What is the Shingles Virus?
The herpes zoster virus, also known as the shingles virus, is the same virus that causes the chickenpox. If you’ve had Chickenpox, and that’s over 90% of adults in Canada, the virus stays hidden in the nerve tissue near your spinal cord and brain. However, as we age our immune system naturally weakens. As a result, the shingles virus may reactivate, increasing the risk of developing Shingles.
What are the symptoms of Shingles?
Shingles can result in a painful and blistering rash that can last several weeks. Common sites for the rash include the chest, back, buttocks, neck, and sometimes the face or scalp. Sometimes the rash occurs around one eye or on one side of the neck or face.
Pain is usually the first symptom of Shingles. For some people, the pain can be intense. Other symptoms may include:
- Burning, numbness or tingling
- Fever and chills
- General achiness
Serious complications from Shingles can include vision, hearing, and neurological problems including balance disorders and potentially permanent neuralgia (nerve pain).
How can I get Shingles?
If you have had the Chickenpox, you are at risk of getting Shingles. Most people who get Shingles are over age 50, but Shingles can happen at any age, particularly when disease or stress weakens the immune system.
You may be at increased risk of developing Shingles if you:
- Have a disease that weakens your immune system, such as HIV/AIDS or some types of cancer.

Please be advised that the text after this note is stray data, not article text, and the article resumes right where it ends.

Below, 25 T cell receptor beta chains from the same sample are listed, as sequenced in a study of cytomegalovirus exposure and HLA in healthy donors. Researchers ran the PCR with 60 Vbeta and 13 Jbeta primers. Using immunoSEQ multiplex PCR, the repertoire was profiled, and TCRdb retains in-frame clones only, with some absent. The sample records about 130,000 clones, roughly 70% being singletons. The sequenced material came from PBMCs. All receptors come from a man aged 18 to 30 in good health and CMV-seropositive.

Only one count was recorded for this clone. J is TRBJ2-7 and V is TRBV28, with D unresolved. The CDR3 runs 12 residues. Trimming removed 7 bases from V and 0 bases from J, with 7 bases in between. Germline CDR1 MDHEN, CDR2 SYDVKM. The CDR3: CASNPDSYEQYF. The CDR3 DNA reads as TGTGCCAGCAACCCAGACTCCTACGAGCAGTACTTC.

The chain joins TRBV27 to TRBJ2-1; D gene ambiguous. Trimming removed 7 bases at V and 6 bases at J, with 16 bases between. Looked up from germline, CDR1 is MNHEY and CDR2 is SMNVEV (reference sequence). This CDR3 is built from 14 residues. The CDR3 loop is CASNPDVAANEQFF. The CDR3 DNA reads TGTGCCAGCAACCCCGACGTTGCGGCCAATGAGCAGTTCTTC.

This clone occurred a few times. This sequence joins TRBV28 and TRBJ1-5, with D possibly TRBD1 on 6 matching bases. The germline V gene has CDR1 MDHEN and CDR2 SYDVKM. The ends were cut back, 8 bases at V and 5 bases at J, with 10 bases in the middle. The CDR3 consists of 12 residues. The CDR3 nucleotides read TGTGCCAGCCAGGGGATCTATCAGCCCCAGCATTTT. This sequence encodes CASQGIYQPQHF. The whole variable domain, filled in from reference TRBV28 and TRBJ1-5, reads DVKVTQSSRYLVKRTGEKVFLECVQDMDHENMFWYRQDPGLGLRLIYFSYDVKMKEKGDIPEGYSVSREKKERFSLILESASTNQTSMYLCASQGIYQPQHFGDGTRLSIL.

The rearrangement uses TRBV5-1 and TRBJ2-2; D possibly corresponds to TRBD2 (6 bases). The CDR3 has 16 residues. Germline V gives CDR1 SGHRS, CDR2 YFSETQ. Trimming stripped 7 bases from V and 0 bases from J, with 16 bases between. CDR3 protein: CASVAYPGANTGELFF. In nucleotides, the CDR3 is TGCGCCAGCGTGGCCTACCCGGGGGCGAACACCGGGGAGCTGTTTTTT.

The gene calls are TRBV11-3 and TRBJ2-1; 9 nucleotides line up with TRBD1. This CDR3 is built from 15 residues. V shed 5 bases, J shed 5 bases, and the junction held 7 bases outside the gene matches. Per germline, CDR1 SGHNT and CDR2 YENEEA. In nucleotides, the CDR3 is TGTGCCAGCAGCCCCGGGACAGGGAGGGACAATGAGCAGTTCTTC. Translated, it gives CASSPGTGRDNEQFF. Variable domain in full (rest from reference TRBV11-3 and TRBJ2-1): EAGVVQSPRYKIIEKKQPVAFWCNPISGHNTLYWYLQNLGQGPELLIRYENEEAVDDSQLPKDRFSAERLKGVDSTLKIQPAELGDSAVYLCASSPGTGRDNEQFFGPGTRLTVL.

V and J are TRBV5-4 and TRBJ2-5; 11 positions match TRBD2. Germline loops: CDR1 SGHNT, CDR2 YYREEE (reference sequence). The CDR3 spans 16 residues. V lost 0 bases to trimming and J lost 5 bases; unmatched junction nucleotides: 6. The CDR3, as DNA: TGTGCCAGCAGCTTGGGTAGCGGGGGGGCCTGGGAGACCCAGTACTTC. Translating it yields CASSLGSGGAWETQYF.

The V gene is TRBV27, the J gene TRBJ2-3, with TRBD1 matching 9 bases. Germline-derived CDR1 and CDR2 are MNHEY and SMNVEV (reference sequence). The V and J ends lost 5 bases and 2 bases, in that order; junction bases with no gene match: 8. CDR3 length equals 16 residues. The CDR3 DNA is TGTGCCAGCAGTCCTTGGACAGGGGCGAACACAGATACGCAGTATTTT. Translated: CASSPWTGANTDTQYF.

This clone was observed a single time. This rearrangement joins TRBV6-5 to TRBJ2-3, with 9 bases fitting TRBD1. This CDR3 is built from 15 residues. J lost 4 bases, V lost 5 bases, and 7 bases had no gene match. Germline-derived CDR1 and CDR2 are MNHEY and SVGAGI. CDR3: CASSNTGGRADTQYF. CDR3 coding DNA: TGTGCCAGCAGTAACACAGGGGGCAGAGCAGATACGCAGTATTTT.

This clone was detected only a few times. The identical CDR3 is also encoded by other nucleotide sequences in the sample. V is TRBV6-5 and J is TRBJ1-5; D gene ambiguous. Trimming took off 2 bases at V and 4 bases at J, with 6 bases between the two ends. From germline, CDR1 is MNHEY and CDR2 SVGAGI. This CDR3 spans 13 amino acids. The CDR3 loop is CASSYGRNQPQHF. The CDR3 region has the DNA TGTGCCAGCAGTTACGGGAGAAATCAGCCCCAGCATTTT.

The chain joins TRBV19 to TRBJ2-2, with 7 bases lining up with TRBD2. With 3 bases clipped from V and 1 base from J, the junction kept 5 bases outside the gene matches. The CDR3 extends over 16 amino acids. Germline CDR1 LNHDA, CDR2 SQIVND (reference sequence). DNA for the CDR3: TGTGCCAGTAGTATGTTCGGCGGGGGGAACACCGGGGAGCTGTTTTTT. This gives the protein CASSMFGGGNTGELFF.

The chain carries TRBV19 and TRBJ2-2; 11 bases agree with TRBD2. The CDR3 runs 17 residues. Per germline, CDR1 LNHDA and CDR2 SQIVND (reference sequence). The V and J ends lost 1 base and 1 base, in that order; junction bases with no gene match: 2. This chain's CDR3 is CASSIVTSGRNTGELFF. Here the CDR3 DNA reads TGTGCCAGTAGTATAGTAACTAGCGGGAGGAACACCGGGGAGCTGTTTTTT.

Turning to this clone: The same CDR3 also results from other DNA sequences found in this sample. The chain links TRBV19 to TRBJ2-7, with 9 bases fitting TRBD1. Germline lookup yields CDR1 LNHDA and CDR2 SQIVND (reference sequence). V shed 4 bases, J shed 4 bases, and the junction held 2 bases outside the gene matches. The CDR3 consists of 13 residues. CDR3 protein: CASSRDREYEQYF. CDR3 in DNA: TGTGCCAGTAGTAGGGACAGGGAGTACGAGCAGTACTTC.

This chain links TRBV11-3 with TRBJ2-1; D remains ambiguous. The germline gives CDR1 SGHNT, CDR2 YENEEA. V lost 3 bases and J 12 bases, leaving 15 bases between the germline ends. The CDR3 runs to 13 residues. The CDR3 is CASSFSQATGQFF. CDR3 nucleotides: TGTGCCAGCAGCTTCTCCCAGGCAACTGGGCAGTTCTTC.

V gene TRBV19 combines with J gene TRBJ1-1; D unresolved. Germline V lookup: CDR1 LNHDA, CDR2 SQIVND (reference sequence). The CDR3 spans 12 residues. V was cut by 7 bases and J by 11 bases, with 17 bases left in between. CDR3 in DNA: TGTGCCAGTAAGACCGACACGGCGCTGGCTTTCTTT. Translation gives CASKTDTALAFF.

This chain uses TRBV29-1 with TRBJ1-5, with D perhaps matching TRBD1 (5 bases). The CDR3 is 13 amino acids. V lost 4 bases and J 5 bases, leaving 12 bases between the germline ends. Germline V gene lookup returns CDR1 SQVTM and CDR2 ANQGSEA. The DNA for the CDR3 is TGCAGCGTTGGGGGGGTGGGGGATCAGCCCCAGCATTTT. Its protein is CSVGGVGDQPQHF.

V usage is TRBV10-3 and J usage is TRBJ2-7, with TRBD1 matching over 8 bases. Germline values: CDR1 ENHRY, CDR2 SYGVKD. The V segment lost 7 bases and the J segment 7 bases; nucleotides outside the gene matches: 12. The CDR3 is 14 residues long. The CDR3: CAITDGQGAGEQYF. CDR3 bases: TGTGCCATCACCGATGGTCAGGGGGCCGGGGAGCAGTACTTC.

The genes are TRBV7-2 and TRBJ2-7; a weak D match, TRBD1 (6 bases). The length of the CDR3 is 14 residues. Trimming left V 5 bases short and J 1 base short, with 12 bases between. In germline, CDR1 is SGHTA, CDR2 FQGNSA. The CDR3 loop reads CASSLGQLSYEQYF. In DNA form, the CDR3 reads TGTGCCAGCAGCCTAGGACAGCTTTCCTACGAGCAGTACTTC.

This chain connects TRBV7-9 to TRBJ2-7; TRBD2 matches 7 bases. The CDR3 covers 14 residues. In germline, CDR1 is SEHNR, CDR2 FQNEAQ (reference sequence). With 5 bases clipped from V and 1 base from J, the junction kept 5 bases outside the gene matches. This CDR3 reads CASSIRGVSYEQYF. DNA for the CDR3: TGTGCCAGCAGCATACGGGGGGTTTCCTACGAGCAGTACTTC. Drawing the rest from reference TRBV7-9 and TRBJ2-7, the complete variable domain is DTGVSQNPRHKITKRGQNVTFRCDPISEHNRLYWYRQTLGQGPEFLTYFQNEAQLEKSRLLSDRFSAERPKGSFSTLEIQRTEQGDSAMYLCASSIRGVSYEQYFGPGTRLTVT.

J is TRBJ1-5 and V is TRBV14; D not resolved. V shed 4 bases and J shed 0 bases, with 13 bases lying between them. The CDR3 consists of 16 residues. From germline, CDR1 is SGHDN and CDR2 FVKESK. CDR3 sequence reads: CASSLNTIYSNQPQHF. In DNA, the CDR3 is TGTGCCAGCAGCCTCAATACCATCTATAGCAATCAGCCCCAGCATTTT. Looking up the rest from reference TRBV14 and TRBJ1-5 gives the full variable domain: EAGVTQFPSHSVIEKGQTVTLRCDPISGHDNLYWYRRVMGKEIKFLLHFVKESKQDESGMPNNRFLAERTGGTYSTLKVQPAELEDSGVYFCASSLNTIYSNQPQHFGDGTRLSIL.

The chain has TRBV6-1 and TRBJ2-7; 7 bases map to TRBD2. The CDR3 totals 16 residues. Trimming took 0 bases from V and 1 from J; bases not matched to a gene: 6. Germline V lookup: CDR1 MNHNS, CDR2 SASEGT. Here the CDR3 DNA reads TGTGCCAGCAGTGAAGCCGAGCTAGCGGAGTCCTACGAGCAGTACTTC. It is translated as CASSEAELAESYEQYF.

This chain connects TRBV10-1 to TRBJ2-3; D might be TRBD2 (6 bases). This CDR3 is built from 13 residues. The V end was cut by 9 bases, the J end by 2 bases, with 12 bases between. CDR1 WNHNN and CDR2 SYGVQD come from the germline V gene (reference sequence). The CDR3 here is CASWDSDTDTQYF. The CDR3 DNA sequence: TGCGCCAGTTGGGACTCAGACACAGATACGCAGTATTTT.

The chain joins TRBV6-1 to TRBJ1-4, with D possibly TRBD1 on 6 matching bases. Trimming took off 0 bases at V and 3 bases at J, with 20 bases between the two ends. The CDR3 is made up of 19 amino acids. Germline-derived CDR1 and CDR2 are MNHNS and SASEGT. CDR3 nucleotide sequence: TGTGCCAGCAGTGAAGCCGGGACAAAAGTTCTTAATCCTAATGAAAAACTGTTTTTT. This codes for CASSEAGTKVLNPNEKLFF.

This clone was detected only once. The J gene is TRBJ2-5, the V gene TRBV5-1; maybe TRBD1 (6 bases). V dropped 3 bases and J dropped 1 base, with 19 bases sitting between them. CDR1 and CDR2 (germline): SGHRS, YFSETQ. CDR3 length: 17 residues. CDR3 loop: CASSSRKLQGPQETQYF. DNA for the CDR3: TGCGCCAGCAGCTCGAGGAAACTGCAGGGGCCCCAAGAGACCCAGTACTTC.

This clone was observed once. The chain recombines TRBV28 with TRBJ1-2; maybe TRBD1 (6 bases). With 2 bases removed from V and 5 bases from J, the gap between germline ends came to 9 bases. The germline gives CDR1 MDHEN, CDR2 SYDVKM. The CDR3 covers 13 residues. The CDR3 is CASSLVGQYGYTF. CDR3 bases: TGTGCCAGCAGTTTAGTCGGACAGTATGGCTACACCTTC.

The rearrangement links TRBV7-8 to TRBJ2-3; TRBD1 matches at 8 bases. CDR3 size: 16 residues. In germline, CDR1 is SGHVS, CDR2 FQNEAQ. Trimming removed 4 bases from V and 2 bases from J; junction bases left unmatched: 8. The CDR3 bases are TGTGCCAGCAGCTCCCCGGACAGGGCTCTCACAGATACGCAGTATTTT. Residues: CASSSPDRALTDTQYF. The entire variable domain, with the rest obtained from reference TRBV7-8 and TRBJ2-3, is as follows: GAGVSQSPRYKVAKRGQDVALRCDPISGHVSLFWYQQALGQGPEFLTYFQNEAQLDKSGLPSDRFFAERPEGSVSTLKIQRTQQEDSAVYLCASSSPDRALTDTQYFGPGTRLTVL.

- Are undergoing radiation or chemotherapy.
- Take anti-rejection drugs.
- Have been using steroids such as prednisone for an extended period.
Is there a vaccine available for Shingles?
Yes, there is a new vaccine called Shingrix® which is the best way you can protect yourself from Shingles. The vaccine is over 90% effective at preventing shingles for people 50 years of age and older.
How many shots will I need?
You will need two doses of Shingrix® with a gap of 2 to 6 months between doses.
What is the treatment for Shingles?
Early treatment can help shorten a Shingles infection and lessen the chance of complications. If you think you have Shingles, see a doctor as soon as possible. Antiviral medicines can help speed healing and reduce your risk of complications, but they work best if started within three days after the rash appears.
Talk with your doctor or pharmacist about using over-the-counter pain medications such as ibuprofen or naproxen. If your pain is very severe, your doctor may prescribe other types of pain medication.
You may be able to relieve the itching and pain by:
- Using cool, wet compresses.
- Applying calamine lotion to the blisters.
- Taking a cool bath with cornstarch or oatmeal.
If Shingles blisters aren’t properly treated, bacterial skin infections may develop. Keep your rash dry and clean.
Shingles cannot be transmitted from person to person. However, if someone who hasn’t had Chickenpox or the Varicella vaccination has direct contact with a Shingles rash, there is a small chance that person can become infected with Chickenpox.
Find out more information on this illness from our Vancouver Travel Clinic or any of our other 18 Travel Clinic locations.